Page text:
Friday, February 14, 2014
By John Andrew
New mileage norms mandatory for passenger vehicles
India has notified new norms for passenger vehicles that mandate an average increase of at least 14% in mileage from 2016-17 and 38% five years thereafter. The standards, which will be implemented by the ministry of road transport and highways, will catapult India into the league of select nations including the United States, Germany, Japan and China that strictly enforce such norms with harsh penalties for violation. Passenger vehicles - comprising cars, vans and utility vehicles - currently run for about 16 km on a litre of fuel. The mandated average under the new norms is 18.2 km by 2016-17 and 22 km by 2021-22.
If implemented, the new norms will result in a saving of about 20 million tonnes of fuel by 2025, said Ajay Mathur, director general of the Bureau of Energy Efficiency (BEE), the nodal agency for the norms. This, according to an estimate by experts, will spell a windfall gain of about 90,000 crore every year after the norms are implemented until 2025. "It is a policy direction of the government that would lead to improvement in fuel efficiency over a period of time. Even as the cars are getting heavier, the policy intervention would lead to higher mileage of vehicles and lend direct benefits to consumers," Mathur said.
The new norms, notified as 'Corporate Average Fuel Consumption' (CAFC) standards, will be mandatory for the entire automobile industry and cover all auto fuels including petrol, diesel and gas. The standards, which will also apply to all imported vehicles, stipulate the consumption of fuel on the basis of total vehicles manufactured and not models of cars. Fuel consumption will be calculated on the basis of the vehicle's weight. About eight different weight categories have been proposed.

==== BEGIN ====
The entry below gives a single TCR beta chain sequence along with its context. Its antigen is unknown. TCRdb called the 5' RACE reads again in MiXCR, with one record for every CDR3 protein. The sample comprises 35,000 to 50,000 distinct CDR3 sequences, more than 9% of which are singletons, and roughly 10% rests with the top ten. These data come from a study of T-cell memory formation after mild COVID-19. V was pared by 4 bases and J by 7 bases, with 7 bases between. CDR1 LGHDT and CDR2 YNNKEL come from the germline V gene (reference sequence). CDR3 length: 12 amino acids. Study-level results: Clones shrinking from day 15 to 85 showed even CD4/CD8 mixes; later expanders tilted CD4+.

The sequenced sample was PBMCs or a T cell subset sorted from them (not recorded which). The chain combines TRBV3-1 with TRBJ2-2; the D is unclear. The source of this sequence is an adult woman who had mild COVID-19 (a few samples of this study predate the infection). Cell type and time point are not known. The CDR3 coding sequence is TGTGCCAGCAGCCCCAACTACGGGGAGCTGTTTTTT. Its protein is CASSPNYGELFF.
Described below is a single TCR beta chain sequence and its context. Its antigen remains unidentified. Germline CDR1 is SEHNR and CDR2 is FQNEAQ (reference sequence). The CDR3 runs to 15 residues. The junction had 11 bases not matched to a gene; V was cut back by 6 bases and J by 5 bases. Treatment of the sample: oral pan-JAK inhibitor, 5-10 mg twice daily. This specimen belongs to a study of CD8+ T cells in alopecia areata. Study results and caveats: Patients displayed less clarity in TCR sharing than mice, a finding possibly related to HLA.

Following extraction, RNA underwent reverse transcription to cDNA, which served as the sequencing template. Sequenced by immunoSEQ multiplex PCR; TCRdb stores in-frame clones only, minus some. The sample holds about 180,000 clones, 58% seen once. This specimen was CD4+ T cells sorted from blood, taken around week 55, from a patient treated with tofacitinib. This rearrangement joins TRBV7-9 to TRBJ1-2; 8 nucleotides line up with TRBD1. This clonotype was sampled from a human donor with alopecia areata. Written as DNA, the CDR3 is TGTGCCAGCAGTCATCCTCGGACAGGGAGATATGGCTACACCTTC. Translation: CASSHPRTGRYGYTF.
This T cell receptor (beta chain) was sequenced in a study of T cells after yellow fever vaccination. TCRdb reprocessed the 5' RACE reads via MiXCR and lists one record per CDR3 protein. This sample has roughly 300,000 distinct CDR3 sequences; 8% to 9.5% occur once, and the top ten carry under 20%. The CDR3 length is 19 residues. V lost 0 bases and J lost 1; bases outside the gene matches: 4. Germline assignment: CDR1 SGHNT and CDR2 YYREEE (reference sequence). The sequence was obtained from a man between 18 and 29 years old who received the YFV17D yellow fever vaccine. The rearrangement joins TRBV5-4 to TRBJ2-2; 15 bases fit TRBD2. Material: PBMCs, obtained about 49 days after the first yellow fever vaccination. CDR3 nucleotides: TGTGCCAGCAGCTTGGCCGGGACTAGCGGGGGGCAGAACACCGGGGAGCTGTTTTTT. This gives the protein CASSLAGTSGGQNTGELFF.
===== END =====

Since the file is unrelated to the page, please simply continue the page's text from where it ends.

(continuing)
The BEE, which has notified the standards, has also proposed to do a star-based labeling similar to power-saving electronic appliances, reflecting the efficiency levels of vehicles. Car models will be ranked on a scale of one to five stars based on their fuel efficiency, according to a person familiar with the matter.
Reacting to the notification, the Society of Indian Automobile Manufacturers (SIAM), the apex body of Indian automobile industry, said it would be difficult for said it would be difficult for manufacturers to gear up to the new norms that will entail huge investments.
"The industry will need time to implement the norms. We were expecting that these standards would come in force from 2017-18. The reduction by a year in the notification will force cost escalations to meet such stiff targets," said a senior SIAM functionary, requesting anonymity. Industry experts say the targets are too unrealistic to be achieved and higher fuel efficiency will necessitate a trade-off with cost and safety in Indian vehicles that already fail to meet crash tests and other safety norms.
Source: Economic Times